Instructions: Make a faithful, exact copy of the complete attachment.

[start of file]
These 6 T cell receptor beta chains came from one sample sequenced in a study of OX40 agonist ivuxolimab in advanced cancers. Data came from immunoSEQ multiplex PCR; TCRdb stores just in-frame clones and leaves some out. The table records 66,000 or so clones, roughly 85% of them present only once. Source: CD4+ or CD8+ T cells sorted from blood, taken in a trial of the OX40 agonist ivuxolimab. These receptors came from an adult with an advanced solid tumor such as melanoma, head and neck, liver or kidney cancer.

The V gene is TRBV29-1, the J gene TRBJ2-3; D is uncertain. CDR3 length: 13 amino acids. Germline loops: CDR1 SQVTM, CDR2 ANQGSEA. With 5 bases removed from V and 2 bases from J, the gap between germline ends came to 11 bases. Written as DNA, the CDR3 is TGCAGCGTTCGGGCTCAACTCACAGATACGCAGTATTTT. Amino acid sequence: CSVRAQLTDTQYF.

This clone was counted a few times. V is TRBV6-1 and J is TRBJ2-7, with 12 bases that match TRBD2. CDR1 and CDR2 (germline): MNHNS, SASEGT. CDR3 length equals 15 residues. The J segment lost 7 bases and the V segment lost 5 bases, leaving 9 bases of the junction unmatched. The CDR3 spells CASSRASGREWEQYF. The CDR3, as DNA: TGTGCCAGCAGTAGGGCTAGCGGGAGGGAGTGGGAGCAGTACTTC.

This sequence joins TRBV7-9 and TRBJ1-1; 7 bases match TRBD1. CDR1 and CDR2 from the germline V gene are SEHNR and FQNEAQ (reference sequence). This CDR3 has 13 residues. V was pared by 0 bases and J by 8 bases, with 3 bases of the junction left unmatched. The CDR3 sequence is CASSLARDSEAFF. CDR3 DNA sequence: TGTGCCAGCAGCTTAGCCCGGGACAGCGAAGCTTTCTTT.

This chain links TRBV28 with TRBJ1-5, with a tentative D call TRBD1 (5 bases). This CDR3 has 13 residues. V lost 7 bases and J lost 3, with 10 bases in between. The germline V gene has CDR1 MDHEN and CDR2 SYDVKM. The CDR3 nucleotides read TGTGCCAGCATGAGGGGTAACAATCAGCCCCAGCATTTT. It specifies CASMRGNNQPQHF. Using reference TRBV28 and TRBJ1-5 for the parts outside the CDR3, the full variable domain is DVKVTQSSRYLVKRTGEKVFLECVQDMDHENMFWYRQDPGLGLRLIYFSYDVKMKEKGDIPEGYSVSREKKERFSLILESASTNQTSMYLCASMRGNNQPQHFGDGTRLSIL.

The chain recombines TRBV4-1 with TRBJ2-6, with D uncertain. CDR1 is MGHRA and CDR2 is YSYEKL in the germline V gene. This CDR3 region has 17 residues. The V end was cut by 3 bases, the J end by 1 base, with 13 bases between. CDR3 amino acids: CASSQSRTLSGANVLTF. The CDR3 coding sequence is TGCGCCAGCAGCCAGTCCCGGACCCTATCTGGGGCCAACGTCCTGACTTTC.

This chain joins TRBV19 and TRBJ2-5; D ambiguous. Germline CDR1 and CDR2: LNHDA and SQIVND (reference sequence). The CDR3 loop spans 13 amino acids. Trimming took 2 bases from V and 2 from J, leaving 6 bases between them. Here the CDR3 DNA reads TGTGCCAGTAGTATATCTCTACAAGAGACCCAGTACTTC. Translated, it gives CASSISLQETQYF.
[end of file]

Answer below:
These 6 T cell receptor beta chains came from one sample sequenced in a study of OX40 agonist ivuxolimab in advanced cancers. Data came from immunoSEQ multiplex PCR; TCRdb stores just in-frame clones and leaves some out. The table records 66,000 or so clones, roughly 85% of them present only once. Source: CD4+ or CD8+ T cells sorted from blood, taken in a trial of the OX40 agonist ivuxolimab. These receptors came from an adult with an advanced solid tumor such as melanoma, head and neck, liver or kidney cancer.

The V gene is TRBV29-1, the J gene TRBJ2-3; D is uncertain. CDR3 length: 13 amino acids. Germline loops: CDR1 SQVTM, CDR2 ANQGSEA. With 5 bases removed from V and 2 bases from J, the gap between germline ends came to 11 bases. Written as DNA, the CDR3 is TGCAGCGTTCGGGCTCAACTCACAGATACGCAGTATTTT. Amino acid sequence: CSVRAQLTDTQYF.

This clone was counted a few times. V is TRBV6-1 and J is TRBJ2-7, with 12 bases that match TRBD2. CDR1 and CDR2 (germline): MNHNS, SASEGT. CDR3 length equals 15 residues. The J segment lost 7 bases and the V segment lost 5 bases, leaving 9 bases of the junction unmatched. The CDR3 spells CASSRASGREWEQYF. The CDR3, as DNA: TGTGCCAGCAGTAGGGCTAGCGGGAGGGAGTGGGAGCAGTACTTC.

This sequence joins TRBV7-9 and TRBJ1-1; 7 bases match TRBD1. CDR1 and CDR2 from the germline V gene are SEHNR and FQNEAQ (reference sequence). This CDR3 has 13 residues. V was pared by 0 bases and J by 8 bases, with 3 bases of the junction left unmatched. The CDR3 sequence is CASSLARDSEAFF. CDR3 DNA sequence: TGTGCCAGCAGCTTAGCCCGGGACAGCGAAGCTTTCTTT.

This chain links TRBV28 with TRBJ1-5, with a tentative D call TRBD1 (5 bases). This CDR3 has 13 residues. V lost 7 bases and J lost 3, with 10 bases in between. The germline V gene has CDR1 MDHEN and CDR2 SYDVKM. The CDR3 nucleotides read TGTGCCAGCATGAGGGGTAACAATCAGCCCCAGCATTTT. It specifies CASMRGNNQPQHF. Using reference TRBV28 and TRBJ1-5 for the parts outside the CDR3, the full variable domain is DVKVTQSSRYLVKRTGEKVFLECVQDMDHENMFWYRQDPGLGLRLIYFSYDVKMKEKGDIPEGYSVSREKKERFSLILESASTNQTSMYLCASMRGNNQPQHFGDGTRLSIL.

The chain recombines TRBV4-1 with TRBJ2-6, with D uncertain. CDR1 is MGHRA and CDR2 is YSYEKL in the germline V gene. This CDR3 region has 17 residues. The V end was cut by 3 bases, the J end by 1 base, with 13 bases between. CDR3 amino acids: CASSQSRTLSGANVLTF. The CDR3 coding sequence is TGCGCCAGCAGCCAGTCCCGGACCCTATCTGGGGCCAACGTCCTGACTTTC.

This chain joins TRBV19 and TRBJ2-5; D ambiguous. Germline CDR1 and CDR2: LNHDA and SQIVND (reference sequence). The CDR3 loop spans 13 amino acids. Trimming took 2 bases from V and 2 from J, leaving 6 bases between them. Here the CDR3 DNA reads TGTGCCAGTAGTATATCTCTACAAGAGACCCAGTACTTC. Translated, it gives CASSISLQETQYF.